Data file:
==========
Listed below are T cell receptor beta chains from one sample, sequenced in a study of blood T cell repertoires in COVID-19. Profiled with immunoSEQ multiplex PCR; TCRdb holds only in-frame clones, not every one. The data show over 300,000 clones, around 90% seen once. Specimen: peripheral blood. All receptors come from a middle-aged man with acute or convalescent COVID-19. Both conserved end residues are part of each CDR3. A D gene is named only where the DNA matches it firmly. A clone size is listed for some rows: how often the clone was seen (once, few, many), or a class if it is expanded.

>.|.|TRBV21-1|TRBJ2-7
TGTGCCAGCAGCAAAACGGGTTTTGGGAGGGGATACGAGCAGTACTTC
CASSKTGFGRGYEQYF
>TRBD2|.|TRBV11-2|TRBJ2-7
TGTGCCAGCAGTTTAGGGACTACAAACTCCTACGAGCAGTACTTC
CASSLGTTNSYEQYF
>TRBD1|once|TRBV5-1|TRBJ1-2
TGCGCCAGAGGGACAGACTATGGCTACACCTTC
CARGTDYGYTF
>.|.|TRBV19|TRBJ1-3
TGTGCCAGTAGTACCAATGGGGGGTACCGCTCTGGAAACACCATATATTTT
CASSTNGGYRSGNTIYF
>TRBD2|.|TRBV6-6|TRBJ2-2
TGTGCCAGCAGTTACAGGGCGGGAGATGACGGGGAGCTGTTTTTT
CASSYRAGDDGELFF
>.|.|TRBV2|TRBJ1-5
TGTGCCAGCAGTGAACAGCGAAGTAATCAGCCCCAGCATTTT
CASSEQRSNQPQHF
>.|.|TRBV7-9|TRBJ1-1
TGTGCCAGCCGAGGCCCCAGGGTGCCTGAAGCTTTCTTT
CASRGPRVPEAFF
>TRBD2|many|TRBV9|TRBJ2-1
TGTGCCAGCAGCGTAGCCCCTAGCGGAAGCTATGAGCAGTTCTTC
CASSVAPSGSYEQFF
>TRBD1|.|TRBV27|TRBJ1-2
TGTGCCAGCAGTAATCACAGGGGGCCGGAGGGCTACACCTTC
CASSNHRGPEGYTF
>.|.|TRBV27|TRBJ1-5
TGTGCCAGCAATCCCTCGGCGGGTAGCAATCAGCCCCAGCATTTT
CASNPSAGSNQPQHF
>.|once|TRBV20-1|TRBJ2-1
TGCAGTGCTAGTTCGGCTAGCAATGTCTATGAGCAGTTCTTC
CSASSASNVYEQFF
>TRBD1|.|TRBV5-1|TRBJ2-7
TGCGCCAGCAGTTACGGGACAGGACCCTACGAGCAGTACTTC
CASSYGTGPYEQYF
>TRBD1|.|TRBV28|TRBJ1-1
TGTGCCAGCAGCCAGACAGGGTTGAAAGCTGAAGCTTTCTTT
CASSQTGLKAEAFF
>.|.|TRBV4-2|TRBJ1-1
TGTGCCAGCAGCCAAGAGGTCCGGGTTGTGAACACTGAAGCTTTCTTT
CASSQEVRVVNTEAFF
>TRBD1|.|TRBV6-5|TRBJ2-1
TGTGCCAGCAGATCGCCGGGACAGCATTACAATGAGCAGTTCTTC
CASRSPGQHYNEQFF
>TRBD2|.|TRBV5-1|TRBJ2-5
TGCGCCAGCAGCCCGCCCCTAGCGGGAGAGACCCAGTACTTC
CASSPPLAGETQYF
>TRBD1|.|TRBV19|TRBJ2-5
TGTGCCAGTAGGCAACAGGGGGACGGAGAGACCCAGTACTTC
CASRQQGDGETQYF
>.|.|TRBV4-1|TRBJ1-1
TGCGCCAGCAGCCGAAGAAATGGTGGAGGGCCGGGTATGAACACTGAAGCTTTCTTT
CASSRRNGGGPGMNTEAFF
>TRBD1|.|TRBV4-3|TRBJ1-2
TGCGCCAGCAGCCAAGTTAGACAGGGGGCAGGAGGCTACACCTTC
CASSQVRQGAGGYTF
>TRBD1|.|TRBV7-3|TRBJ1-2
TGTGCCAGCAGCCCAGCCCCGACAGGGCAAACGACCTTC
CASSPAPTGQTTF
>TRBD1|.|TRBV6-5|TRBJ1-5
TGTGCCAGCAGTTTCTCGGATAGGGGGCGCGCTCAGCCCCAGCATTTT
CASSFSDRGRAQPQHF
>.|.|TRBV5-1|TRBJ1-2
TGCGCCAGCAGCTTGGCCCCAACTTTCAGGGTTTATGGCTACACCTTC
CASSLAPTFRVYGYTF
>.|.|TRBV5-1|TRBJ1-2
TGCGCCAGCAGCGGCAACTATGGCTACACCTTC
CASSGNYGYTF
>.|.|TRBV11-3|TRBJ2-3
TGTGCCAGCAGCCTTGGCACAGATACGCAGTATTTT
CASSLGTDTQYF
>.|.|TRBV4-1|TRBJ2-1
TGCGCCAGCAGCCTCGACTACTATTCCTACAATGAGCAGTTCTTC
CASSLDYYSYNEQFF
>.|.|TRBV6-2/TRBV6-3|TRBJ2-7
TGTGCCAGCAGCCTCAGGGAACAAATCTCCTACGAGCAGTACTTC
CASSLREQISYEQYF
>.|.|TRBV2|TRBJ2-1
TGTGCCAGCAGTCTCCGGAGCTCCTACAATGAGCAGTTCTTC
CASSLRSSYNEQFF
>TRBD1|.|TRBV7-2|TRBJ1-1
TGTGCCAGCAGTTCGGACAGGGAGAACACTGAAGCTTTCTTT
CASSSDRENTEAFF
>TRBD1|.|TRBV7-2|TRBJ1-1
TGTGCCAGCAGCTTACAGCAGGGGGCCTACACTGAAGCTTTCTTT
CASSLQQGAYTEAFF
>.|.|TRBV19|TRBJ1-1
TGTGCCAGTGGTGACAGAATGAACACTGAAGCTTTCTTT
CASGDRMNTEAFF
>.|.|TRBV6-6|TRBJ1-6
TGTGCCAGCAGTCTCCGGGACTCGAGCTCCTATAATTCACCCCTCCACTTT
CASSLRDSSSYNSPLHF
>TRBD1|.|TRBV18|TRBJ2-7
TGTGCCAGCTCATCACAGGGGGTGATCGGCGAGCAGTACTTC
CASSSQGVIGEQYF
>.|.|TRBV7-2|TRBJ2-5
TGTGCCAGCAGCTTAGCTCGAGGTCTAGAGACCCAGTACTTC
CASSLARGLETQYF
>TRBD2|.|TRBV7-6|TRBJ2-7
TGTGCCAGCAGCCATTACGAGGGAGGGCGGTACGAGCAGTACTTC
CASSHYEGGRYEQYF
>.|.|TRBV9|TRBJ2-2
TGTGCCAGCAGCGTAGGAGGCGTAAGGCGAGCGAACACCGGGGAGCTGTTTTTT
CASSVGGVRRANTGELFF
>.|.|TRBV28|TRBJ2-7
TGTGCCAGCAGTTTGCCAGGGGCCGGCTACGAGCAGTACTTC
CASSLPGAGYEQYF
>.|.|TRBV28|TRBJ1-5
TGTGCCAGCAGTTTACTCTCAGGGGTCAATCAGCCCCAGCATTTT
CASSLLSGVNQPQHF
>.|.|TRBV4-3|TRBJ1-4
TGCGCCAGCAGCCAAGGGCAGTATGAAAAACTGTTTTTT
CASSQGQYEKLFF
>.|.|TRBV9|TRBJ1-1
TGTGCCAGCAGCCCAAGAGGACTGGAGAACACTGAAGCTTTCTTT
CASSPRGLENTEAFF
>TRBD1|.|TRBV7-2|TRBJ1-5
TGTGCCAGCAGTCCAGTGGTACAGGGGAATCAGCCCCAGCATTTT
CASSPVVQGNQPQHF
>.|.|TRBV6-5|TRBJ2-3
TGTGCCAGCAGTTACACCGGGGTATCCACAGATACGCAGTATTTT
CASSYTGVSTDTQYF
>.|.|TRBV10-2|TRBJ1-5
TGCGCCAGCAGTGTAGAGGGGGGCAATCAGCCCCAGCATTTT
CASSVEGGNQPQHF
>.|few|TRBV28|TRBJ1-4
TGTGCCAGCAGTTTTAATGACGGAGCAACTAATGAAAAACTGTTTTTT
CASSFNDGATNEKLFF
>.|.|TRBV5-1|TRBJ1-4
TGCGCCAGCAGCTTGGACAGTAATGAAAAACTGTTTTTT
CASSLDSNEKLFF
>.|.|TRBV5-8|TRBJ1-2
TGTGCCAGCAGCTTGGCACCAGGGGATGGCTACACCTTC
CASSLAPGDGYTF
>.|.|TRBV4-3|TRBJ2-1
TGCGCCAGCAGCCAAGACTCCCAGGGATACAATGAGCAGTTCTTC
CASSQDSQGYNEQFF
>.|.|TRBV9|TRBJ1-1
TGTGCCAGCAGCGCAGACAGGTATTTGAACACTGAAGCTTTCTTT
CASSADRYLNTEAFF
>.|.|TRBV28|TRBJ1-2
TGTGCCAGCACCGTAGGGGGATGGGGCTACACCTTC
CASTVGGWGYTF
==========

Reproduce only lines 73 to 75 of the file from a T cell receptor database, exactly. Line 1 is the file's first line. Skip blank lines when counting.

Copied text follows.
CASSLGTDTQYF
>.|.|TRBV4-1|TRBJ2-1
TGCGCCAGCAGCCTCGACTACTATTCCTACAATGAGCAGTTCTTC